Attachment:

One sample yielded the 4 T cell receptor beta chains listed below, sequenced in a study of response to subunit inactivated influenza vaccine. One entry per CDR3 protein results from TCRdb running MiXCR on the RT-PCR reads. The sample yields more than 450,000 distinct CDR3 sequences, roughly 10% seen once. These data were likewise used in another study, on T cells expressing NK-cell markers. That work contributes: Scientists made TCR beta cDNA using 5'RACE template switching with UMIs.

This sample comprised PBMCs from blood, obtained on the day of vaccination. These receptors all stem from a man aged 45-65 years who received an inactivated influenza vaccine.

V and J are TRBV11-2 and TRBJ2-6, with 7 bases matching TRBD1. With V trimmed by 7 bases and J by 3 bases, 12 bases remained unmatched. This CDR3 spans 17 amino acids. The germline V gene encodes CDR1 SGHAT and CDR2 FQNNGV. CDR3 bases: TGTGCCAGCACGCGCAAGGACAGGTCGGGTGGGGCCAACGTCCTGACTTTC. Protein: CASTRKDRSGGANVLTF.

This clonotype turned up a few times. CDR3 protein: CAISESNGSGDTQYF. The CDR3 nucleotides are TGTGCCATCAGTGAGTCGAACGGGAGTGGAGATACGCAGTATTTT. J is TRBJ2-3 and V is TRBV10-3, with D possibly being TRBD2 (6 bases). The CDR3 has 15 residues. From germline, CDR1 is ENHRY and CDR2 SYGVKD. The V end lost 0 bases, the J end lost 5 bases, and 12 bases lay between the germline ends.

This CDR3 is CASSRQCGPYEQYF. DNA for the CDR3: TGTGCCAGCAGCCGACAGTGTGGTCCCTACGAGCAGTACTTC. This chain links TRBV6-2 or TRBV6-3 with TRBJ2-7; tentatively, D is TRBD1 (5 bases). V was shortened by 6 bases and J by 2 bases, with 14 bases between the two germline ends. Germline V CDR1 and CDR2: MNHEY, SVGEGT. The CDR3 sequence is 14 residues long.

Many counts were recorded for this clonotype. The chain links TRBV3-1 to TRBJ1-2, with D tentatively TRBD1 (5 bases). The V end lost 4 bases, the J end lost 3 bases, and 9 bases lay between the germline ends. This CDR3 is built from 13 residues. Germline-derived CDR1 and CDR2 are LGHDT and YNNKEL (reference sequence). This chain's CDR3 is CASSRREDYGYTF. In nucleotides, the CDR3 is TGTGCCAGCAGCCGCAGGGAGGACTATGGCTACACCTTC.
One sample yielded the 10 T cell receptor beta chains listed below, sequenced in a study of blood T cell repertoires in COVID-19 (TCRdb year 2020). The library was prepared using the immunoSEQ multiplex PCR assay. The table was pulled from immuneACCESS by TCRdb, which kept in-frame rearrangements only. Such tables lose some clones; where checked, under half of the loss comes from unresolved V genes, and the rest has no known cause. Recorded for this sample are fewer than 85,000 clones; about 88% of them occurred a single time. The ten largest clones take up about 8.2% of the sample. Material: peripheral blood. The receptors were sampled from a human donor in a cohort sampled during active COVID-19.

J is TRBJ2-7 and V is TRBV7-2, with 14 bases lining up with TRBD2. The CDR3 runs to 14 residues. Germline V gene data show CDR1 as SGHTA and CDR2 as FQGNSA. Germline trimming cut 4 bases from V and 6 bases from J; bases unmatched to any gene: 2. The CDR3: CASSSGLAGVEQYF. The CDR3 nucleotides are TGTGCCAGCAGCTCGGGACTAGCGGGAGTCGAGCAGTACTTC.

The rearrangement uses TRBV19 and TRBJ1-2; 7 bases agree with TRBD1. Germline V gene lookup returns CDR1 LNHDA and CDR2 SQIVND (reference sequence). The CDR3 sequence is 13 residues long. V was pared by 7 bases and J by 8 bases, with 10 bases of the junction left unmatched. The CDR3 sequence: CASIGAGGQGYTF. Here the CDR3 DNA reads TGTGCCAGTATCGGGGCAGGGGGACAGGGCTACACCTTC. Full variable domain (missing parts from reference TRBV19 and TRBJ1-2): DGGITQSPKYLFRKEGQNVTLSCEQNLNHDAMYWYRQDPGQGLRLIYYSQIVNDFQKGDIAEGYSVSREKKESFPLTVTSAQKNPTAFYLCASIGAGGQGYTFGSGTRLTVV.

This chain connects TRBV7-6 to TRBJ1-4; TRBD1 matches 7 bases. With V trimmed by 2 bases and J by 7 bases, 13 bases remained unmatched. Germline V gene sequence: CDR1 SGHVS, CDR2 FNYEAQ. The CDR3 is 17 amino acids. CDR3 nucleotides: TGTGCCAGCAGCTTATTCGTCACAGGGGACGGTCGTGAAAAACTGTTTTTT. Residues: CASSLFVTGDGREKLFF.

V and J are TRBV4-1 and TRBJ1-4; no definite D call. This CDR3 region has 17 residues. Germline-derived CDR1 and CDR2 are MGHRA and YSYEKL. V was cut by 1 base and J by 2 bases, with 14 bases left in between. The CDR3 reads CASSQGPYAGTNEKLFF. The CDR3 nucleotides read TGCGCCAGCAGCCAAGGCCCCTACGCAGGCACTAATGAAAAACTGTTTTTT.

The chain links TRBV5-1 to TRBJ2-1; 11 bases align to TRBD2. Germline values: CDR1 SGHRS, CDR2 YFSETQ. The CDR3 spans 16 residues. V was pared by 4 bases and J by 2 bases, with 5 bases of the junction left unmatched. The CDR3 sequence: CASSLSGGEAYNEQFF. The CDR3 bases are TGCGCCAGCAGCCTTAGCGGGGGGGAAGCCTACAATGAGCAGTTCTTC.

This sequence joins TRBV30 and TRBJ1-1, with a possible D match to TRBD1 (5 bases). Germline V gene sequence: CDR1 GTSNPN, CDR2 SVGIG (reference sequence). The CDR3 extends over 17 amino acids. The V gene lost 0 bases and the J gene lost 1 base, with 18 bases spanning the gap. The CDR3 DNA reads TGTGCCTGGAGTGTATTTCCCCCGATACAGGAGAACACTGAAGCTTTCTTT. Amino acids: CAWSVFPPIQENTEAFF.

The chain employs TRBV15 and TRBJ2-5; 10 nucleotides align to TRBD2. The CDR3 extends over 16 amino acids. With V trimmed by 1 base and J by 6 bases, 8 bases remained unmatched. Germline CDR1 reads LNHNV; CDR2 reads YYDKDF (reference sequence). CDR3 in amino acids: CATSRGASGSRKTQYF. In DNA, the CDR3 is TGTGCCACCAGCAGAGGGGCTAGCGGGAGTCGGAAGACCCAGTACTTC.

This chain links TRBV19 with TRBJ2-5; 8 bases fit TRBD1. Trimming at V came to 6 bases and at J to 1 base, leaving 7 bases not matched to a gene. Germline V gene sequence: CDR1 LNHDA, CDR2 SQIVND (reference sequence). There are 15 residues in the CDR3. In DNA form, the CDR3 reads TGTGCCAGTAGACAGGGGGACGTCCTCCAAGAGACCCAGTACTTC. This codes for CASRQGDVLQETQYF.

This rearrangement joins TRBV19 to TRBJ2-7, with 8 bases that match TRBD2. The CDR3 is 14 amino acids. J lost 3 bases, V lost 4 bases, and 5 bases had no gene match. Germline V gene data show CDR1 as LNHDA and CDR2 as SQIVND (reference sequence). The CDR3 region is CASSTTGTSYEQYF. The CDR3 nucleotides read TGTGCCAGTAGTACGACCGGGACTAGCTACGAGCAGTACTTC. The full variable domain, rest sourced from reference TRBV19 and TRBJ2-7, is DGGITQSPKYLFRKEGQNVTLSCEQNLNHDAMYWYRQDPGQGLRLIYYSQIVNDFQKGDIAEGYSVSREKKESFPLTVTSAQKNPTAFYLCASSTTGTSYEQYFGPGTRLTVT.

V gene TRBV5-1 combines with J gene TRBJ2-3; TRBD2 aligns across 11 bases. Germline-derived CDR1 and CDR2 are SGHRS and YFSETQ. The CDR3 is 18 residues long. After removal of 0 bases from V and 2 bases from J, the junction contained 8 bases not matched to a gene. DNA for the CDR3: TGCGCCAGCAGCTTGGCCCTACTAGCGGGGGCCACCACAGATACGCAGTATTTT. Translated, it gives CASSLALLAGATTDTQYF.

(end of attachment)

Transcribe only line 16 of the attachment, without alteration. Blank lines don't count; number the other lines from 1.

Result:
This rearrangement joins TRBV19 to TRBJ2-7, with 8 bases that match TRBD2. The CDR3 is 14 amino acids. J lost 3 bases, V lost 4 bases, and 5 bases had no gene match. Germline V gene data show CDR1 as LNHDA and CDR2 as SQIVND (reference sequence). The CDR3 region is CASSTTGTSYEQYF. The CDR3 nucleotides read TGTGCCAGTAGTACGACCGGGACTAGCTACGAGCAGTACTTC. The full variable domain, rest sourced from reference TRBV19 and TRBJ2-7, is DGGITQSPKYLFRKEGQNVTLSCEQNLNHDAMYWYRQDPGQGLRLIYYSQIVNDFQKGDIAEGYSVSREKKESFPLTVTSAQKNPTAFYLCASSTTGTSYEQYFGPGTRLTVT.